Mary Jo Nelligan Daly gently left this world on October 22, 2020. She gave her love unconditionally and was beloved by so many in return. Mary Jo, aka Mom and Gram, was the loving champion of her family and trusted mentor to many colleagues. She lived a full 83 years and left her mark on the lives of her family and friends on both sides of the country. She is survived by her daughters Amy, Megan, Kate, and Erin, and is now with her daughter Liza who passed away in 2003. She is also survived by sons-in-law John, Jim, Rob, Frank, and Chris; grandchildren Shanti, Liam, Connor, Shea, Noah, Nell, Nick, Eliza, Ava, Kai, and Aidan; grandson-in-law Adam and great-granddaughter Maeve. Mary Jo was a painter and also an effusive writer who captured her life in the bio below. Her family thought it best to share her own positive, honest words with her signature exclamation points! Thank you to all who loved Mary Jo Daly. She was a kind, strong, resilient, non-judgmental woman whom we will love forever. Onward, Mom!
Mary Jo’s life in her own words:
I was welcomed into this world by Mary and Ray Nelligan and older brother, Tim, in 1937. I grew up in Leonia, New Jersey and in 1955 graduated from Leonia High School, where I was “queen of extracurricular activities” – varsity cheerleader, all-state chorus, Yum Yum in The Mikado, and so on. Then off to Chestnut Hill College, an all-girls Catholic college outside Philadelphia. Enrolled as an art major, I met my future husband, Jack Daly, at nearby Villanova University. I graduated from CHC in June 1959 and married Jack, an ensign in the Coast Guard Reserve, in September. We spent our first two years together in Norfolk, Virginia, where we kept the Naval Hospital busy having first daughter Liza in 1960, followed by Amy in 1961 – Irish twins, as they say!
We moved back to New Jersey in 1961 and added three more glorious daughters to our family in swift succession: Megan was born in 1963, Kate in 1964, and Erin in 1967. We raised our family in Westfield, New Jersey. As was the custom in those good ol’ days, I was a stay-at-home mom, thoroughly (mostly!) enjoying bringing up my five exuberant girls and engaging in many volunteer activities. Serving as President of various PTAs, chairing the Westfield Bicentennial Costume Ball and Westfield’s first Town Fair, and creating all marketing materials for the new historic Miller Corey House Museum, gave me the professional experience needed to get a “real” job.
In 1980 I became Public Relations Director for the United Fund of Westfield and soon thereafter, Director of Communications for the United Way of Greater Newark in Newark, New Jersey. One by one, the Daly girls went off to college.
In 1984, Jack was offered a job in Portland, Oregon. Although hesitant to make such a move, upon visiting “Ore-gone” I fell in love with the Pacific Northwest and hoped that a change of scenery might change the less than merry and bright scene at home. Not so. In 1987 I divorced Jack. Thankfully, by then I was well established in my first job in Portland. As Director of Marketing and Development for the Portland Opera, I discovered that grand opera was anything but stuffy! All those civilized evenings of lust, greed, murder, and double-crossing introduced me to an art form I will forever love. The 1994 New Year’s Eve Gala Concert and Dinner Dance with Luciano Pavarotti remains a highlight of my ten glorious years at the Portland Opera.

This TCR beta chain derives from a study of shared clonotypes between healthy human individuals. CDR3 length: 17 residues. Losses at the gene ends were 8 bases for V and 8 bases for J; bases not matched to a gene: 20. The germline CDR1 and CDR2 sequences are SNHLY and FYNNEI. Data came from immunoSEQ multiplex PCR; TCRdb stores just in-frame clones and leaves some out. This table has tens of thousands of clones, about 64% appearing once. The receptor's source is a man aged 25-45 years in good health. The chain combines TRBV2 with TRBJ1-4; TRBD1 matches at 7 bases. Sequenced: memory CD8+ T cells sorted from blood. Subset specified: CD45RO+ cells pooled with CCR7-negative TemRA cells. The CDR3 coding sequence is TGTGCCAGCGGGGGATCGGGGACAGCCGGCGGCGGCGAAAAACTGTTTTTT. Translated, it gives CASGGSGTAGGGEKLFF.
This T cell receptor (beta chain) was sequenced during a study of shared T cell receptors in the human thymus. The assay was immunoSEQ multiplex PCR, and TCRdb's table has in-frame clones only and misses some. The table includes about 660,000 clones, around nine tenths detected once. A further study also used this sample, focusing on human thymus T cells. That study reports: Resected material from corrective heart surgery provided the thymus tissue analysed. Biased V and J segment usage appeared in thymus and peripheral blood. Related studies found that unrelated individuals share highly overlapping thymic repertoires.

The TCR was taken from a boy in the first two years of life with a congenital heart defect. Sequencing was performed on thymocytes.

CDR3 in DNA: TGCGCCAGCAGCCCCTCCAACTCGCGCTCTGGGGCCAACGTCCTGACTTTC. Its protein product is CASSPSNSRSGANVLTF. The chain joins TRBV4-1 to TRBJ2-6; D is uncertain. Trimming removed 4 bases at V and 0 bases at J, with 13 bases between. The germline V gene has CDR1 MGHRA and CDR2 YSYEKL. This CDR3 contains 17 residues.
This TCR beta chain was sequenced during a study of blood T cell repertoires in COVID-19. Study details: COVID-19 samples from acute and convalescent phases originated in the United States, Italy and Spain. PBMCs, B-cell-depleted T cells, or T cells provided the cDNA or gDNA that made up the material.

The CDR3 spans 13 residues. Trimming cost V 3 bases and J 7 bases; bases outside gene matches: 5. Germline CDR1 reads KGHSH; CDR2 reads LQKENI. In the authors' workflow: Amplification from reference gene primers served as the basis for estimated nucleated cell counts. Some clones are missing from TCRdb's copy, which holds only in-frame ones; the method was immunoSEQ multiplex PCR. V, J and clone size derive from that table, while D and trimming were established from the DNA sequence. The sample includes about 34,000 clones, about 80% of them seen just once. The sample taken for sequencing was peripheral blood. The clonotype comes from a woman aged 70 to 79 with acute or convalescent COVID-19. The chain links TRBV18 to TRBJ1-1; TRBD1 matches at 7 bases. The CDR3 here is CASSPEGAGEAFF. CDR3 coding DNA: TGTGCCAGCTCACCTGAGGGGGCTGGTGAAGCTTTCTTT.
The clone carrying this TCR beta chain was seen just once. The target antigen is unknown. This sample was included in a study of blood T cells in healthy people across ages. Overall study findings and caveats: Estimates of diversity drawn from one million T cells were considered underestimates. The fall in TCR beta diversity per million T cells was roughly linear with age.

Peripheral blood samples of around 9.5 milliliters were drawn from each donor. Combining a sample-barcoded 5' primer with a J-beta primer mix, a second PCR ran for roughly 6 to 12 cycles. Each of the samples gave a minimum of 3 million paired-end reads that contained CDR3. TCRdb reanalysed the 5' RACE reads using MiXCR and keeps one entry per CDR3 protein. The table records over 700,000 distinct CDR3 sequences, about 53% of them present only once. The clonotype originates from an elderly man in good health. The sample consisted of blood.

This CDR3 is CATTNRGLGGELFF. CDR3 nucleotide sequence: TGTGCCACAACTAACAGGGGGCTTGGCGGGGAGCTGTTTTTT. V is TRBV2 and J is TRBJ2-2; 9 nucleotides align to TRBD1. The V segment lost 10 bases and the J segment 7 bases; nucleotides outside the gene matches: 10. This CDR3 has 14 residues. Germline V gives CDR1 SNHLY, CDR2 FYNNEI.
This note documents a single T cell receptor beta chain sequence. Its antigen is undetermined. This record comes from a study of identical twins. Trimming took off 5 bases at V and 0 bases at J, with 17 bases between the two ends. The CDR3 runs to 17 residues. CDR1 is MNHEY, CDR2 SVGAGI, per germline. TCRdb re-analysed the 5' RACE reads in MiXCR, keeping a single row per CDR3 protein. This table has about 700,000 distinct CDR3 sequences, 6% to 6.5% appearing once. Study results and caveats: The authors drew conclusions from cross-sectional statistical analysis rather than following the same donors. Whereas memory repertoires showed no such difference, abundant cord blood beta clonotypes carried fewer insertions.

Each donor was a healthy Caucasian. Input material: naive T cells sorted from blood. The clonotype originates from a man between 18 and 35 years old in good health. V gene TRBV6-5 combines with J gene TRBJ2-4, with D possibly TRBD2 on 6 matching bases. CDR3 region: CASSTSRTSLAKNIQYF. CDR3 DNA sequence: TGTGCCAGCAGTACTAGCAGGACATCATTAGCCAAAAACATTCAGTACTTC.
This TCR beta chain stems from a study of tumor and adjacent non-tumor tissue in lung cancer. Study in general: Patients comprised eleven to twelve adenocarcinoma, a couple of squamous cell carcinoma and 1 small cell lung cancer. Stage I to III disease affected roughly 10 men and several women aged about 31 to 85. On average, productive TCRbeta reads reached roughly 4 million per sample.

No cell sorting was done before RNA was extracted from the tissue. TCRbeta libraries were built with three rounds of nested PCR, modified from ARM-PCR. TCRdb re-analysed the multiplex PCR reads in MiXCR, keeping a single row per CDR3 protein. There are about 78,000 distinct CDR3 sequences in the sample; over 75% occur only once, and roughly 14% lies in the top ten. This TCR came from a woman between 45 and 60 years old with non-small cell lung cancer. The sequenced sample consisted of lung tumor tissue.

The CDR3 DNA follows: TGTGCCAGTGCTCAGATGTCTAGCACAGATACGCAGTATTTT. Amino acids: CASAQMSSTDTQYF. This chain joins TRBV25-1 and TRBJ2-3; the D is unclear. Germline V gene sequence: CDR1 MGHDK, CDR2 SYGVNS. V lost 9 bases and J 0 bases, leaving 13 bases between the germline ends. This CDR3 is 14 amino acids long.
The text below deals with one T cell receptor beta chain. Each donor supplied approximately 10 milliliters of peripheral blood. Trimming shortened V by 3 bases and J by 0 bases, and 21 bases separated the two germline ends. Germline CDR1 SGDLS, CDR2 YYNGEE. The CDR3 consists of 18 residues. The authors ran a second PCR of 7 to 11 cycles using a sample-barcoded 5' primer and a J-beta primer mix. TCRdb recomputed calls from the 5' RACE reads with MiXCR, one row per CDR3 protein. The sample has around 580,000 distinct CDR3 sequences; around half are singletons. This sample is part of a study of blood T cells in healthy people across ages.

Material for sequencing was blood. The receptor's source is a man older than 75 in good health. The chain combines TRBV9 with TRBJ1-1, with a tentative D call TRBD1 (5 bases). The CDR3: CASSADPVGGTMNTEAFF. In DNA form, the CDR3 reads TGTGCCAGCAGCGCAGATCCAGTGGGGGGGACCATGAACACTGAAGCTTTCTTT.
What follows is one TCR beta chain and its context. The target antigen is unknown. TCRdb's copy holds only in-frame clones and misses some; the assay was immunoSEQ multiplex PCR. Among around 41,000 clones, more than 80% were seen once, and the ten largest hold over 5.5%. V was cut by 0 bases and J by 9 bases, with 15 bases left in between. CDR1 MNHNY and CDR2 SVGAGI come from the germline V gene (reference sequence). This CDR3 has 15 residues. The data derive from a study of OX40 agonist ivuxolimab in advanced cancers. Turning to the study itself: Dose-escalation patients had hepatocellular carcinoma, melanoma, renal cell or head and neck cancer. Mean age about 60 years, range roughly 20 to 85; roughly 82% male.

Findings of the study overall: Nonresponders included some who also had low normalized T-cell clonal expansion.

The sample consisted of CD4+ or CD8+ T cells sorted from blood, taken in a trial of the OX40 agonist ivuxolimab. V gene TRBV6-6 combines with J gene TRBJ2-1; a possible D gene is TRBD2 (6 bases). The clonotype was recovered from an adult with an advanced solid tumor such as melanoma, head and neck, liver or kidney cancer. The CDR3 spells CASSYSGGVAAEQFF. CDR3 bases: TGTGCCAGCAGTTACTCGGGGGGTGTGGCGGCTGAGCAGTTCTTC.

During the late 80s and early 90s, each of my daughters married a most wonderful man, and before we knew it, eleven magnificent grandchildren had joined our loving, happy clan. I am forever blessed by this beautiful family of mine. In 1995, I seized the opportunity to delve into Oregon’s rich history and joined the Oregon Historical Society as Director of Marketing and Development. It was a fascinating learning experience. In addition, I had the pleasure of helping to launch the Mark O. Hatfield Distinguished Historians Forum and bringing such luminaries as David McCullough, Doris Kearns Goodwin, and Michael Beschloss to town for popular lectures.
In 2002 I enjoyed a brief interlude in the University of Oregon’s downtown development office. I soon realized that I missed the energy on campus, and the next year I moved on to Portland State University as Director of Development for the College of Liberal Arts and Sciences. Plenty of action at PSU!
Of all our fundraising successes, nothing compared with topping the $2.7 million needed to make the vision of Portland’s Walk of the Heroines the beautiful reality that it is today. Centered in the heart of campus, this unique garden park honors women who have illuminated our lives. Sadly, the name of my beloved daughter Liza is inscribed on the wall. Liza, at age 42, died of breast cancer in 2003, leaving her family, sisters, and a legion of friends and colleagues heartbroken.
In 2008 I switched gears and became Director of Marketing for PSU’s School of Fine and Performing Arts. Lovely to be back in the creative arts, but by 2012, social media were leaving me in the dust. This ol’ dog just wasn’t interested in learning new blog/tweet/God knows what tricks! ‘Twas time to retire. And so, with countless happy memories of my twenty-eight years in Portland, I embarked on a new adventure and moved to a vibrant retirement community in Mercer Island, Washington in May 2012. Three of my daughters, their husbands, and eight of my eleven grandchildren live close by which has made my transition to the Seattle area a joyful one. ONWARD!
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